In these economic conditions, everyone is feeling the strain. Sony, a company that just reported its first operating loss in 14 years, isn't exempt from the strife. However, SCEE president David Reeves says that, despite being forced to "suffer a little," everything is going "according to plan" in regards to the PlayStation 3.
In a recent interview with UK publication The Guardian, Reeves spoke about the PlayStation brand's current position, and alluded to the poor holiday season that saw the PS3 bring up the rear once again. In response, Reeves had this to say:
"We simply have to suffer a little; go down in market share and mind-share. It's like Ali v Foreman – go eight or nine rounds and let him punch himself out. We're still standing, we're still profitable and there's a lot of fight in us. I don't say we will land a knockout blow, but we're there and we're fighting."
When Sony posted their $3 billion loss in their 2008 financials, some became concerned that cuts would be seen on the PlayStation front. Instead, Sony opted to lay off 30% of their HDTV work force and shut down six manufacturing plants in Japan; the gaming division, which managed to turn a small profit, remained mostly untouched. And Reeves knows why:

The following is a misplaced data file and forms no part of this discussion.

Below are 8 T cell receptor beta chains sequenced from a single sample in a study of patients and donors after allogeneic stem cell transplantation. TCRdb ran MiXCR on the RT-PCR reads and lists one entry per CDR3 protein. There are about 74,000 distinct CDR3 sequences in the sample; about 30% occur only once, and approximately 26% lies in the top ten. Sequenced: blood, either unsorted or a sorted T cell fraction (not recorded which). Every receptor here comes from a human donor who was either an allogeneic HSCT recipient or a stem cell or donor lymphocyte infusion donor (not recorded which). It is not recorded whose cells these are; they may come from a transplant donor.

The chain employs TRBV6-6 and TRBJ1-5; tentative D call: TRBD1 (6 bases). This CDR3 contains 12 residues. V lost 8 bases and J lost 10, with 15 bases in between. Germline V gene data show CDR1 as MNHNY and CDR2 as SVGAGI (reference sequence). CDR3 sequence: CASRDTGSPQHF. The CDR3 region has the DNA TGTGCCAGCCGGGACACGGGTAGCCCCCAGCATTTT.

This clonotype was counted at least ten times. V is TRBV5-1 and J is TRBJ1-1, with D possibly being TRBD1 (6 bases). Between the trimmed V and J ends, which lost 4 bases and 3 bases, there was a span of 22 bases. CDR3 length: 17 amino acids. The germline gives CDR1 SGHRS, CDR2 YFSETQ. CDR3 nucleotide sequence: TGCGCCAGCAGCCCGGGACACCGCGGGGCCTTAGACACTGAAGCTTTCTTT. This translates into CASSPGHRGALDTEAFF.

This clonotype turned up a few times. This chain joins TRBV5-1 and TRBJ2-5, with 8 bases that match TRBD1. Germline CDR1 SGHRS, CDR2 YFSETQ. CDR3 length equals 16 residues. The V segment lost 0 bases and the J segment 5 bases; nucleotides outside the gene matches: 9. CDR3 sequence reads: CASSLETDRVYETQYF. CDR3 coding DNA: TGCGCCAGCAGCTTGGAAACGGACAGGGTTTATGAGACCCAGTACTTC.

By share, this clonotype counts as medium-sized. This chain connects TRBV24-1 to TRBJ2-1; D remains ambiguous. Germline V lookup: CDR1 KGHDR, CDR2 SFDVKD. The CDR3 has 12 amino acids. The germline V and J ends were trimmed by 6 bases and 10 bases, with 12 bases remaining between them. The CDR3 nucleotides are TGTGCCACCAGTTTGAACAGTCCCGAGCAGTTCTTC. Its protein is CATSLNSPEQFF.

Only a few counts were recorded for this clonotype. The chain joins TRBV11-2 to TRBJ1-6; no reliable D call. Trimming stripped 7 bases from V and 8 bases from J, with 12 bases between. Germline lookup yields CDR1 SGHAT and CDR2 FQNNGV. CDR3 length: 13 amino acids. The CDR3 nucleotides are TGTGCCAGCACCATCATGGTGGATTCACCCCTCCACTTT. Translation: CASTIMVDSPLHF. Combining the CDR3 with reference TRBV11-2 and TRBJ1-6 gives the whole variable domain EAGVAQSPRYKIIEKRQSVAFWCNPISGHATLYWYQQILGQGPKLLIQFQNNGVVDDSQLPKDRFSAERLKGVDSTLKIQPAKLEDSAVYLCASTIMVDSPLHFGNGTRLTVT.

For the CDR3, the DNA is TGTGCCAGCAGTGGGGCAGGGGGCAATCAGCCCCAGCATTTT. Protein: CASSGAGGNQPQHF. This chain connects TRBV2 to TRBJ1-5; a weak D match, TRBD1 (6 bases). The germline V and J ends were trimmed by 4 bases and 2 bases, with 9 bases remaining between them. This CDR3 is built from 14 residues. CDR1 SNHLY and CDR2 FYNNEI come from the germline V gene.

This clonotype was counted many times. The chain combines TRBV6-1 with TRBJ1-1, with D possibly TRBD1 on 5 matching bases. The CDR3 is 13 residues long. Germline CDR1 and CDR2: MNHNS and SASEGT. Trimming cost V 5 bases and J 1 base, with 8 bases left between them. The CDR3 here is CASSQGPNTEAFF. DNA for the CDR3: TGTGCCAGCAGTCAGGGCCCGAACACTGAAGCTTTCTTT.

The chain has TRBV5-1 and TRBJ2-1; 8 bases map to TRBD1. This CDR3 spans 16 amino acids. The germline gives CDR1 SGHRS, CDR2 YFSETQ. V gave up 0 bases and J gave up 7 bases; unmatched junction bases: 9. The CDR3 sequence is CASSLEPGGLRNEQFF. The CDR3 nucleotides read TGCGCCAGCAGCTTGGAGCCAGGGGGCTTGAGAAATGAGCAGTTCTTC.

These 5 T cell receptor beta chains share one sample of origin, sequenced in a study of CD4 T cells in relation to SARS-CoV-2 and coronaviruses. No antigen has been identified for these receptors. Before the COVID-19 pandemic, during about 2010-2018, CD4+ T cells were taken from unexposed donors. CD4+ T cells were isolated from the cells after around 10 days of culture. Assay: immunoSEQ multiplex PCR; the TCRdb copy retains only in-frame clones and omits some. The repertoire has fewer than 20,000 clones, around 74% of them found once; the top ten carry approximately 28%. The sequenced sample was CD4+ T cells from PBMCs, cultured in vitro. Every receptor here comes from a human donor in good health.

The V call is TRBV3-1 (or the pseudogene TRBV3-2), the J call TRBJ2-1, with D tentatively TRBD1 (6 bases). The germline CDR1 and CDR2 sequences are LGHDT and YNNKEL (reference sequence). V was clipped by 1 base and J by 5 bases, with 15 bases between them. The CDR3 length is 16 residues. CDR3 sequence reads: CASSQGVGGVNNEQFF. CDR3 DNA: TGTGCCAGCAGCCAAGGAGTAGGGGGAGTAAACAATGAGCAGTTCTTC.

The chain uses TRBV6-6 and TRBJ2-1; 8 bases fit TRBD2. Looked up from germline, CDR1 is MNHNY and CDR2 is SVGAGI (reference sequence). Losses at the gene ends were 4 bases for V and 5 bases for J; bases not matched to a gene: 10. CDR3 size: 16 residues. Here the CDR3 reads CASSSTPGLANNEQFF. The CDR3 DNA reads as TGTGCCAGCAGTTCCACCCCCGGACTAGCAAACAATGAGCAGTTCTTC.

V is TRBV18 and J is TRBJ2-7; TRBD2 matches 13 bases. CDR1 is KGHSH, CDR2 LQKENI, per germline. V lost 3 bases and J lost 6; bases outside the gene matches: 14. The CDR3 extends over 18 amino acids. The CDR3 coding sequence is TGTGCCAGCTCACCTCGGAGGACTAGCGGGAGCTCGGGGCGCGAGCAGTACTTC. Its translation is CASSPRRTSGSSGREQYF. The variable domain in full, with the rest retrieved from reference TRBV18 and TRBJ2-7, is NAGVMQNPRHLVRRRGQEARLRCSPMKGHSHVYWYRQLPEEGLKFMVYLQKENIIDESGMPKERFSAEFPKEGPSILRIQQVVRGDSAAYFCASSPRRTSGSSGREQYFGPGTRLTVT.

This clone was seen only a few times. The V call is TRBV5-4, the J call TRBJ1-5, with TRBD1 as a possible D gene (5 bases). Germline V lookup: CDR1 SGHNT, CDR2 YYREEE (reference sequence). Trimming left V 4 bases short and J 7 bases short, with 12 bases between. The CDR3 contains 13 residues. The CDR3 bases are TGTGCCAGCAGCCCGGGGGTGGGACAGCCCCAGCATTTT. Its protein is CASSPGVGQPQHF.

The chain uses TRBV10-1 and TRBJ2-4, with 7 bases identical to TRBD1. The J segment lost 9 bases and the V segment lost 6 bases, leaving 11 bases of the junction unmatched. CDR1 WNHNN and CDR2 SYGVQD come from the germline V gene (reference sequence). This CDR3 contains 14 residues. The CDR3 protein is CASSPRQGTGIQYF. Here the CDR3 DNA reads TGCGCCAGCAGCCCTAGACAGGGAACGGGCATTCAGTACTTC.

"My objective is financial – to make a profit in our territory by the end of March, and we will. Our priority has always been the PS3; the forecast was 10m at the beginning of the year and it's still 10m. If we'd cut the price, lost another billion dollars, we might have had a huge Christmas but it would have been followed by a huge loss. The company could have thought: 'Hmm, I'm not sure I want to be in this business at all.' But we've shown Sony this is still a good business to have."
Of course, because Reeves mentioned the price, it became a topic of conversation. The PlayStation 3 remains the most expensive console on the market, and although Reeves admits that consumers would certainly respond to a lower price in these tough times, he says they still make a profit and that's what ultimately matters. "Admittedly, in the current climate, more people will go for the lower price, but we still make a profit and that is our objective." And in the end, Reeves is confident that the PS3 is in just the right position, despite all the global difficulties.
"We took our cuts in 07 and 08, we restructured and streamlined and we're as lean, as mean as we can be. I have seen no plans to cut jobs and it wouldn't be productive to do so. We're always looking at ways to reduce costs, replacing the current 65 nanometre Cell chip with a 45 nanometre one probably in middle of year. But will it be anything as off-strategy as releasing a PS3 with a DVD rather than a Blu-ray drive? I doubt it."